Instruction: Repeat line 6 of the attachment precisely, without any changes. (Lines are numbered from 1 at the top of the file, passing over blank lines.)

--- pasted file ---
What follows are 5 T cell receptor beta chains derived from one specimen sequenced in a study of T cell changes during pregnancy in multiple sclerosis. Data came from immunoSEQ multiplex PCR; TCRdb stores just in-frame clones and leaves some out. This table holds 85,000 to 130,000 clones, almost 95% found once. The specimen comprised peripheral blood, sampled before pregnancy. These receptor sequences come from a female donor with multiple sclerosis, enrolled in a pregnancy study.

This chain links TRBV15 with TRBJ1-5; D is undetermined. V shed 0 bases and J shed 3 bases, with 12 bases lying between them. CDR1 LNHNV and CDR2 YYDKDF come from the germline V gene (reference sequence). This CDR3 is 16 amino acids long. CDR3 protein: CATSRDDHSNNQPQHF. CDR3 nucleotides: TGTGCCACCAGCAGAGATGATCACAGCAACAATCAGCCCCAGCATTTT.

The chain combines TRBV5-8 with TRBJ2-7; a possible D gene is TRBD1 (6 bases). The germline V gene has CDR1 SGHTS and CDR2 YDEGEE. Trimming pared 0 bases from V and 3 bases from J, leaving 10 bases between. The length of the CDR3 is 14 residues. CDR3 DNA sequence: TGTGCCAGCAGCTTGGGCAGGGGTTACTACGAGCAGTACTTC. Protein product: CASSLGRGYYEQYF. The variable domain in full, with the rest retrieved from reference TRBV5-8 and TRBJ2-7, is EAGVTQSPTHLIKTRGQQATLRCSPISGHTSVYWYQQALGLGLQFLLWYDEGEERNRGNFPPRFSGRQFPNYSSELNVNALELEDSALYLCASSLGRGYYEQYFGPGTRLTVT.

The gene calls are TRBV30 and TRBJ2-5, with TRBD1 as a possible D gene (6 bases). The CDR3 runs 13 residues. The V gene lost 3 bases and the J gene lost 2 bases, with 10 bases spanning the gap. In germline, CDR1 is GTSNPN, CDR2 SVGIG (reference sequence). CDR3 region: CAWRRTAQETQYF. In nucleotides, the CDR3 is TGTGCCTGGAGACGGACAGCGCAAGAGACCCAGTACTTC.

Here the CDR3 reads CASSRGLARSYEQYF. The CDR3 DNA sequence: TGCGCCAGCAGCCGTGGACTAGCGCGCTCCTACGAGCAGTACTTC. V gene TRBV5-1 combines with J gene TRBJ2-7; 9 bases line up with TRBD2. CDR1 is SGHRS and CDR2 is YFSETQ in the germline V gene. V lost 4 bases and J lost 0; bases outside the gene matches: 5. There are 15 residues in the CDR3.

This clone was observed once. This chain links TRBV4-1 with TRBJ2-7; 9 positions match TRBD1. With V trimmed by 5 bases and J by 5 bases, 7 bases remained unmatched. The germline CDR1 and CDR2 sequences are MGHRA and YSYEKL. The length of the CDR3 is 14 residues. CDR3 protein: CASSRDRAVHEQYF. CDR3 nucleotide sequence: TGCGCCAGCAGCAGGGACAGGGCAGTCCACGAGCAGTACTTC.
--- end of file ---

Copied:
This clone was observed once. This chain links TRBV4-1 with TRBJ2-7; 9 positions match TRBD1. With V trimmed by 5 bases and J by 5 bases, 7 bases remained unmatched. The germline CDR1 and CDR2 sequences are MGHRA and YSYEKL. The length of the CDR3 is 14 residues. CDR3 protein: CASSRDRAVHEQYF. CDR3 nucleotide sequence: TGCGCCAGCAGCAGGGACAGGGCAGTCCACGAGCAGTACTTC.